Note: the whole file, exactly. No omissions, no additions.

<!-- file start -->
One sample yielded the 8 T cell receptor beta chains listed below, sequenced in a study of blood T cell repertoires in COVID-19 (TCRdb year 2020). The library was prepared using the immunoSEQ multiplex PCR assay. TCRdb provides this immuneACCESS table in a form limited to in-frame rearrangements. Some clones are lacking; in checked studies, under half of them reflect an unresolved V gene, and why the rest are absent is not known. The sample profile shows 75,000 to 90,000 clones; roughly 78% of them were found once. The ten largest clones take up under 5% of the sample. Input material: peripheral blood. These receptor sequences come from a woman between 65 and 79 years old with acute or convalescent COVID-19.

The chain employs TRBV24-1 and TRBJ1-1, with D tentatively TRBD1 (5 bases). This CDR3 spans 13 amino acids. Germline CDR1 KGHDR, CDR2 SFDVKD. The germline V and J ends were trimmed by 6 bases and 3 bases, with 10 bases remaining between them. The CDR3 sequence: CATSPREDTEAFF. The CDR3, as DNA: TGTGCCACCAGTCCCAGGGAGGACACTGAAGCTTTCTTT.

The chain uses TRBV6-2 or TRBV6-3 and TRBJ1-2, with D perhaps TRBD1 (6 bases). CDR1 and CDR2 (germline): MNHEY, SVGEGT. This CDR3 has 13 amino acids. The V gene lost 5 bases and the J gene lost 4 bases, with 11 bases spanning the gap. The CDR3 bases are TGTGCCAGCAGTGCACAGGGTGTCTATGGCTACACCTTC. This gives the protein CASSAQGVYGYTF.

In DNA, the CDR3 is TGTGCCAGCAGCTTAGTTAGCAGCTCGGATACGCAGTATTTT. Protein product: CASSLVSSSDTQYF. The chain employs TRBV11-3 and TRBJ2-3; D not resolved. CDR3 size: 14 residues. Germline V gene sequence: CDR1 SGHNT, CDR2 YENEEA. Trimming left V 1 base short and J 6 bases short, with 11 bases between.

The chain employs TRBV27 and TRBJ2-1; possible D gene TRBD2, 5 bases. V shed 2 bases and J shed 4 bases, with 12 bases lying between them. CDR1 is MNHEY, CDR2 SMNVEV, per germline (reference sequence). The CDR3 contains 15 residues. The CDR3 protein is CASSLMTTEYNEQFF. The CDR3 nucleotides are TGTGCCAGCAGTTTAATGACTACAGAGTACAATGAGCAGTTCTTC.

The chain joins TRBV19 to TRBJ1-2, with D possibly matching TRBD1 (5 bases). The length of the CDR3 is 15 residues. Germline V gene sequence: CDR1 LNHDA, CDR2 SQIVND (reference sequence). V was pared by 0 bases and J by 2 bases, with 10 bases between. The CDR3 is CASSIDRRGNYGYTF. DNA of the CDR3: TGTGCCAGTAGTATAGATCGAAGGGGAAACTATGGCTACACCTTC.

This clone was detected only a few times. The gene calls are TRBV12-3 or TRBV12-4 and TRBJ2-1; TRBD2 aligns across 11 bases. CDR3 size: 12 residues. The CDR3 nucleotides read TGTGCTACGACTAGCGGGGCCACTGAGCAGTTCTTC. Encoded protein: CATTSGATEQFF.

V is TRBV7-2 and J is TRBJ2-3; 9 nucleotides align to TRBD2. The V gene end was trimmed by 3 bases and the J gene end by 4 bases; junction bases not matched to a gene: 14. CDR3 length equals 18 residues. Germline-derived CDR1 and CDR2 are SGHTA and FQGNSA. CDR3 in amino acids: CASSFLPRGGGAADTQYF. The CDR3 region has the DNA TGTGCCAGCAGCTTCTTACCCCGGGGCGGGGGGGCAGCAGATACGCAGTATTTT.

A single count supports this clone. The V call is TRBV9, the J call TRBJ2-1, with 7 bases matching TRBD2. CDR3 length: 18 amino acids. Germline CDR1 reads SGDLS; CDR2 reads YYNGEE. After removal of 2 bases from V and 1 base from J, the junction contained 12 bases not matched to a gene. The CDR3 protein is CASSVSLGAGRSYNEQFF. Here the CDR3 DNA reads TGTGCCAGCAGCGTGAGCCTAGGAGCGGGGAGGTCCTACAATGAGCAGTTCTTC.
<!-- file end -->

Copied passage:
One sample yielded the 8 T cell receptor beta chains listed below, sequenced in a study of blood T cell repertoires in COVID-19 (TCRdb year 2020). The library was prepared using the immunoSEQ multiplex PCR assay. TCRdb provides this immuneACCESS table in a form limited to in-frame rearrangements. Some clones are lacking; in checked studies, under half of them reflect an unresolved V gene, and why the rest are absent is not known. The sample profile shows 75,000 to 90,000 clones; roughly 78% of them were found once. The ten largest clones take up under 5% of the sample. Input material: peripheral blood. These receptor sequences come from a woman between 65 and 79 years old with acute or convalescent COVID-19.

The chain employs TRBV24-1 and TRBJ1-1, with D tentatively TRBD1 (5 bases). This CDR3 spans 13 amino acids. Germline CDR1 KGHDR, CDR2 SFDVKD. The germline V and J ends were trimmed by 6 bases and 3 bases, with 10 bases remaining between them. The CDR3 sequence: CATSPREDTEAFF. The CDR3, as DNA: TGTGCCACCAGTCCCAGGGAGGACACTGAAGCTTTCTTT.

The chain uses TRBV6-2 or TRBV6-3 and TRBJ1-2, with D perhaps TRBD1 (6 bases). CDR1 and CDR2 (germline): MNHEY, SVGEGT. This CDR3 has 13 amino acids. The V gene lost 5 bases and the J gene lost 4 bases, with 11 bases spanning the gap. The CDR3 bases are TGTGCCAGCAGTGCACAGGGTGTCTATGGCTACACCTTC. This gives the protein CASSAQGVYGYTF.

In DNA, the CDR3 is TGTGCCAGCAGCTTAGTTAGCAGCTCGGATACGCAGTATTTT. Protein product: CASSLVSSSDTQYF. The chain employs TRBV11-3 and TRBJ2-3; D not resolved. CDR3 size: 14 residues. Germline V gene sequence: CDR1 SGHNT, CDR2 YENEEA. Trimming left V 1 base short and J 6 bases short, with 11 bases between.

The chain employs TRBV27 and TRBJ2-1; possible D gene TRBD2, 5 bases. V shed 2 bases and J shed 4 bases, with 12 bases lying between them. CDR1 is MNHEY, CDR2 SMNVEV, per germline (reference sequence). The CDR3 contains 15 residues. The CDR3 protein is CASSLMTTEYNEQFF. The CDR3 nucleotides are TGTGCCAGCAGTTTAATGACTACAGAGTACAATGAGCAGTTCTTC.

The chain joins TRBV19 to TRBJ1-2, with D possibly matching TRBD1 (5 bases). The length of the CDR3 is 15 residues. Germline V gene sequence: CDR1 LNHDA, CDR2 SQIVND (reference sequence). V was pared by 0 bases and J by 2 bases, with 10 bases between. The CDR3 is CASSIDRRGNYGYTF. DNA of the CDR3: TGTGCCAGTAGTATAGATCGAAGGGGAAACTATGGCTACACCTTC.

This clone was detected only a few times. The gene calls are TRBV12-3 or TRBV12-4 and TRBJ2-1; TRBD2 aligns across 11 bases. CDR3 size: 12 residues. The CDR3 nucleotides read TGTGCTACGACTAGCGGGGCCACTGAGCAGTTCTTC. Encoded protein: CATTSGATEQFF.

V is TRBV7-2 and J is TRBJ2-3; 9 nucleotides align to TRBD2. The V gene end was trimmed by 3 bases and the J gene end by 4 bases; junction bases not matched to a gene: 14. CDR3 length equals 18 residues. Germline-derived CDR1 and CDR2 are SGHTA and FQGNSA. CDR3 in amino acids: CASSFLPRGGGAADTQYF. The CDR3 region has the DNA TGTGCCAGCAGCTTCTTACCCCGGGGCGGGGGGGCAGCAGATACGCAGTATTTT.

A single count supports this clone. The V call is TRBV9, the J call TRBJ2-1, with 7 bases matching TRBD2. CDR3 length: 18 amino acids. Germline CDR1 reads SGDLS; CDR2 reads YYNGEE. After removal of 2 bases from V and 1 base from J, the junction contained 12 bases not matched to a gene. The CDR3 protein is CASSVSLGAGRSYNEQFF. Here the CDR3 DNA reads TGTGCCAGCAGCGTGAGCCTAGGAGCGGGGAGGTCCTACAATGAGCAGTTCTTC.